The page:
For the second time in a little more than a month, reports of a music-related initiative by
have touched off a flurry of speculation.
But last week's article in the
Los Angeles Times
, which reported that Apple has been in talks for months with French media giant
to buy its Universal Music division for $5 billion to $6 billion, dwarfs last month's news of Apple's as-yet-unannounced service for downloadable music.
Some confirmation arrived Wednesday, when Vivendi director Claude Bebear told Bloomberg News that his company expected Apple to make a $6 billion offer for Universal Music.
Bebear's statement prompted a highly uncharacteristic denial from Apple CEO Steve Jobs Wednesday afternoon.
"Apple has never made any offer to invest in or acquire a major music company," Jobs said in an official statement. "The press statements attributed to Vivendi board member Claude Bebear are untrue, as Mr. Bebear has confirmed in a later report."
Of course, Jobs statement doesn't say Apple hasn't been talking to Vivendi about Universal Music, just that there's been no offer. And it looks like Bebear had his wrist slapped for speaking out of turn.
Wall Street took a dim view of the brewing deal on Friday. Apple's stock fell more than 8 percent, shedding $1.17 to close at $13.20, a five-year low. Vivendi's stock fell as well, though only by 4 cents.
In trading Wednesday, Apple fell 15 cents, while Vivendi's shares were up 25 cents.
Crushed by a $12.9 billion debt and a 2002 loss of $25 billion, Vivendi has been shopping pieces of itself since last year, but potential buyers haven't exactly been lining up.
Before the news of Apple's possible bid for Universal Music surfaced, Vivendi had heard only from billionaire oilman Marvin Davis, who has offered $15 billion for the entire Universal Entertainment group, which includes the music division.
Analysts struggled to interpret the news, with many concluding that while Vivendi certainly needs the money, the deal makes no sense for Apple.
The Wall Street Journal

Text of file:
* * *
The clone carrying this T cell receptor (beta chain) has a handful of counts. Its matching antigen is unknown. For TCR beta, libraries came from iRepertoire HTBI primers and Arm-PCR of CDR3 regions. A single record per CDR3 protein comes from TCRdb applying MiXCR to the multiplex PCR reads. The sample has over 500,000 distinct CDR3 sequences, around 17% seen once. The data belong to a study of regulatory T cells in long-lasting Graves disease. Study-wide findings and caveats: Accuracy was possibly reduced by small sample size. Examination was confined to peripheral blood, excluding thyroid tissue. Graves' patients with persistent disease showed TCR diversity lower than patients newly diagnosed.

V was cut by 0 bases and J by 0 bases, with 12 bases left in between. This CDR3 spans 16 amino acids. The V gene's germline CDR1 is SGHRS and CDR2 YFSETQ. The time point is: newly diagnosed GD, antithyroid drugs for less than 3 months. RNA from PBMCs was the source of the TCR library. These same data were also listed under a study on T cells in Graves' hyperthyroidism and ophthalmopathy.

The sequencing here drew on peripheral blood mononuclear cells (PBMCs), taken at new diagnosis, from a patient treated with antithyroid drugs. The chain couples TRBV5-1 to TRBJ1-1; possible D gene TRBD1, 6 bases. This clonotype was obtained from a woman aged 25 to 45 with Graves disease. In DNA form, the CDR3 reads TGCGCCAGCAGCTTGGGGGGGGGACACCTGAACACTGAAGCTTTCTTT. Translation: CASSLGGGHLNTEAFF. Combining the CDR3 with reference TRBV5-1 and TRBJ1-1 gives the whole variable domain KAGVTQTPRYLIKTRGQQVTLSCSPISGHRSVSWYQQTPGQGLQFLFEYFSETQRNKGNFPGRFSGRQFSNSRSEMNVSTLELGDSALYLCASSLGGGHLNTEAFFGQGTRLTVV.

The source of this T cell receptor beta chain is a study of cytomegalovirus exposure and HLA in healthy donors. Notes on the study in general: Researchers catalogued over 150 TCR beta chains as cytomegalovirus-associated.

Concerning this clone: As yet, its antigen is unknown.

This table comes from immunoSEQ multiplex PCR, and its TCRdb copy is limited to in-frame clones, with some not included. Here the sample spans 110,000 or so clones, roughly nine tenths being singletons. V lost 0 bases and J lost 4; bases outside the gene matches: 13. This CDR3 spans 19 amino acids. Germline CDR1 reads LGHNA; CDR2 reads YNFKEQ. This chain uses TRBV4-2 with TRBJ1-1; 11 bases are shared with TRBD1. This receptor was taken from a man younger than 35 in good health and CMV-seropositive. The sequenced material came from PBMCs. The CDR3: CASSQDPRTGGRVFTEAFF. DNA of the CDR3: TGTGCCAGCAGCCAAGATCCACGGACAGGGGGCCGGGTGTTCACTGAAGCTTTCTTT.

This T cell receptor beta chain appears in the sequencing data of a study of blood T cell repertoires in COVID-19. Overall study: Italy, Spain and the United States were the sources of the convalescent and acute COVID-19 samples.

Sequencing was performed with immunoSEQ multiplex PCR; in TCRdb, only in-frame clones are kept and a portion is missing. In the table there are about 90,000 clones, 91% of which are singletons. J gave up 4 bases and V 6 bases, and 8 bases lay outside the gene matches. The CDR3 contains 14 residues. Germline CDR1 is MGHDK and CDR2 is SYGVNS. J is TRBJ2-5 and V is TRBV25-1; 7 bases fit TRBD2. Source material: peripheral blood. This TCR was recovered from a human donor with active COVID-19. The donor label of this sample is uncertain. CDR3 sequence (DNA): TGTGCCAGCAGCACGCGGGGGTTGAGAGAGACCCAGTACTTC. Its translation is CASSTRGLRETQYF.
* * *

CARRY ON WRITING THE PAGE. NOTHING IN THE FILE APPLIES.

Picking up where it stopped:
expressed pessimism at the likelihood of the deal ever being consummated.
The general thinking is that the deal represents too great a risk for Apple, which has struggled over the past two years just to eke out a small profit.
Buying into another struggling industry -- the Recording Industry Association of America reports U.S. CD shipments fell 9 percent in 2002 and already are down a further 6 percent so far this year -- strikes many observers as unwise.
"It seems odd to me that Apple would acquire [Universal Music] unless they got it real cheap," said Roger Kay of IDC, the research firm based in Framingham, Mass. "The audio archive has already escaped," he said, referring to the illegal download services that started with
Apple, based in Cupertino, Calif., would need to resolve several very formidable issues if it were to follow through on purchasing Universal Music.
First, Vivendi needs cash, and Apple's cash hoard of $4.4 billion -- it only has a relatively small $320 million in long-term debt -- is well short of covering the $5 billion-plus it would need.
Apple could raise the money, but the transaction would turn its cash position inside out. The company's cash holdings translate to about $12 a share -- and for the past several years have served as a backstop preventing further erosion in the price of its stock.
Second, owning Universal suddenly would make Apple a rival to the other four major record companies that it reportedly has persuaded to license their catalogs to Apple's pending online music service.
Third, the combined entity would generate tension between Apple's traditional role as a computer software and hardware vendor and its new role as a content owner. Apple's "Rip, Mix, Burn" slogan of 2001 was criticized widely by music industry executives, who claimed it encouraged the illegal copying they blame for killing CD sales.
So, why would Apple do it?
Pundits spun a plethora of theories. Among them: